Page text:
GETS(3P)                   POSIX Programmer's Manual                  GETS(3P)

       This manual page is part of the POSIX Programmer's Manual.  The Linux
       implementation of this interface may differ (consult the corresponding
       Linux manual page for details of Linux behavior), or the interface may
       not be implemented on Linux.

       gets — get a string from a stdin stream

       #include <stdio.h>

       char *gets(char *s);

       The functionality described on this reference page is aligned with the
       ISO C standard. Any conflict between the requirements described here
       and the ISO C standard is unintentional. This volume of POSIX.1‐2008
       defers to the ISO C standard.

       The gets() function shall read bytes from the standard input stream,
       stdin, into the array pointed to by s, until a <newline> is read or an
       end-of-file condition is encountered. Any <newline> shall be discarded
       and a null byte shall be placed immediately after the last byte read
       into the array.

       The gets() function may mark the last data access timestamp of the file
       associated with stream for update. The last data access timestamp shall
       be marked for update by the first successful execution of fgetc(),
       fgets(), fread(), fscanf(), getc(), getchar(), getdelim(), getline(),
       gets(), or scanf() using stream that returns data not supplied by a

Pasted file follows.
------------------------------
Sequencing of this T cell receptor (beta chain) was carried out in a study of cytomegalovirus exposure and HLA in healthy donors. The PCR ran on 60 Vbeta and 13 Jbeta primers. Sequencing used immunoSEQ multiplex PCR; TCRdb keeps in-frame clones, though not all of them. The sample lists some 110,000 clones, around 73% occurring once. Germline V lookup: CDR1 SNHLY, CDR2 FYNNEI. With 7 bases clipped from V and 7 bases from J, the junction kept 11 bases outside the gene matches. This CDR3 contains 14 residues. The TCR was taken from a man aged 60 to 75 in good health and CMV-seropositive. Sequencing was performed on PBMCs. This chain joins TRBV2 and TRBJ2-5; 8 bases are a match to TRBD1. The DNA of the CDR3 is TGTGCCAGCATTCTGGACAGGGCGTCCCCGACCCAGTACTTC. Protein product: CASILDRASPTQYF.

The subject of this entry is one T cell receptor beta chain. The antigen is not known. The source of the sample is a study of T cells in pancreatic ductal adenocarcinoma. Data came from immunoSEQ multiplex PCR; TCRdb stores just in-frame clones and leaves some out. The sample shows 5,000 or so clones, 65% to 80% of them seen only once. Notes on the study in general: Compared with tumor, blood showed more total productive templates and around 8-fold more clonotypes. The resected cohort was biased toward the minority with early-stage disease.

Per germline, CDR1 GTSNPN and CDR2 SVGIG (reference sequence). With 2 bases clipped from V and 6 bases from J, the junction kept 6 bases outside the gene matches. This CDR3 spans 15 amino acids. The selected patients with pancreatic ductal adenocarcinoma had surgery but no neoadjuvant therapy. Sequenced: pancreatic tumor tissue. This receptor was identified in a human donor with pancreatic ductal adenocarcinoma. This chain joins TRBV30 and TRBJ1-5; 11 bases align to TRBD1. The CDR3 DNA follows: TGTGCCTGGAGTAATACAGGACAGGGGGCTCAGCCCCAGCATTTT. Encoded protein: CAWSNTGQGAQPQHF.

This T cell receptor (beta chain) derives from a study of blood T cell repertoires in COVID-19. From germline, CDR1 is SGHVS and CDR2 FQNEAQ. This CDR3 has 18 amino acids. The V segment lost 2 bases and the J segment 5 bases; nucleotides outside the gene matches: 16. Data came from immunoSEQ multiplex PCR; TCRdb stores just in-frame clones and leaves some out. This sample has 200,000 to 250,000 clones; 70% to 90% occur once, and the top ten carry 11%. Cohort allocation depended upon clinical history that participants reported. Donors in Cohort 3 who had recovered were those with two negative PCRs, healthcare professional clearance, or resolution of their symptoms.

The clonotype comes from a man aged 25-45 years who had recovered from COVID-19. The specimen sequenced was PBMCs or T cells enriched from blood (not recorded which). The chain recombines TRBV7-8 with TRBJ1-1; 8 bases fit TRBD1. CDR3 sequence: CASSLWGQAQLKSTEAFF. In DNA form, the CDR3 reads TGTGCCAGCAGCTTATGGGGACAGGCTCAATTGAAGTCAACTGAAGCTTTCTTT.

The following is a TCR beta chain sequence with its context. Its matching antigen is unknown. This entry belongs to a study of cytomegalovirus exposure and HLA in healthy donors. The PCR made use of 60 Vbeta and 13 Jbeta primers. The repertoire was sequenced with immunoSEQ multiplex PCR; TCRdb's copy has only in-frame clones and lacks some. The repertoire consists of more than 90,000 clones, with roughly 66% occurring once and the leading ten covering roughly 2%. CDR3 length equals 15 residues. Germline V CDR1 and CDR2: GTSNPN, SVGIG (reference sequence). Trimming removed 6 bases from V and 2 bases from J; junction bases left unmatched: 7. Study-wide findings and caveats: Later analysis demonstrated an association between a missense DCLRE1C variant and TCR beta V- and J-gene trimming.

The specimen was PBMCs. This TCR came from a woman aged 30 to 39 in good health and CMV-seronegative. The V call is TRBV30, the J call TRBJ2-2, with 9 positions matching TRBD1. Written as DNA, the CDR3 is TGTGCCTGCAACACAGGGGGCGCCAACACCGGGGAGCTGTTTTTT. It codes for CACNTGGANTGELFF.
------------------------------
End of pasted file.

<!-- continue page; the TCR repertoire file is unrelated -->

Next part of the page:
prior call to ungetc().

       Upon successful completion, gets() shall return s.  If the end-of-file
       indicator for the stream is set, or if the stream is at end-of-file,
       the end-of-file indicator for the stream shall be set and gets() shall
       return a null pointer. If a read error occurs, the error indicator for
       the stream shall be set, gets() shall return a null pointer, and set
       errno to indicate the error.

       Refer to fgetc().

       The following sections are informative.


       Reading a line that overflows the array pointed to by s results in
       undefined behavior. The use of fgets() is recommended.

       Since the user cannot specify the length of the buffer passed to
       gets(), use of this function is discouraged. The length of the string
       read is unlimited. It is possible to overflow this buffer in such a way
       as to cause applications to fail, or possible system security

       Applications should use the fgets() function instead of the obsolescent
       gets() function.

       The standard developers decided to mark the gets() function as
       obsolescent even though it is in the ISO C standard due to the
       possibility of buffer overflow.

       The gets() function may be removed in a future version.

       Section 2.5, Standard I/O Streams, feof(), ferror(), fgets()

       The Base Definitions volume of POSIX.1‐2008, <stdio.h>

       Portions of this text are reprinted and reproduced in electronic form
       from IEEE Std 1003.1, 2013 Edition, Standard for Information Technology
       -- Portable Operating System Interface (POSIX), The Open Group Base
       Specifications Issue 7, Copyright (C) 2013 by the Institute of
       Electrical and Electronics Engineers, Inc and The Open Group.  (This is
       POSIX.1-2008 with the 2013 Technical Corrigendum 1 applied.) In the
       event of any discrepancy between this version and the original IEEE and
       The Open Group Standard, the original IEEE and The Open Group Standard
       is the referee document. The original Standard can be obtained online
       at .

       Any typographical or formatting errors that appear in this page are
       most likely to have been introduced during the conversion of the source
       files to man page format. To report such errors, see .

IEEE/The Open Group                  2013                             GETS(3P)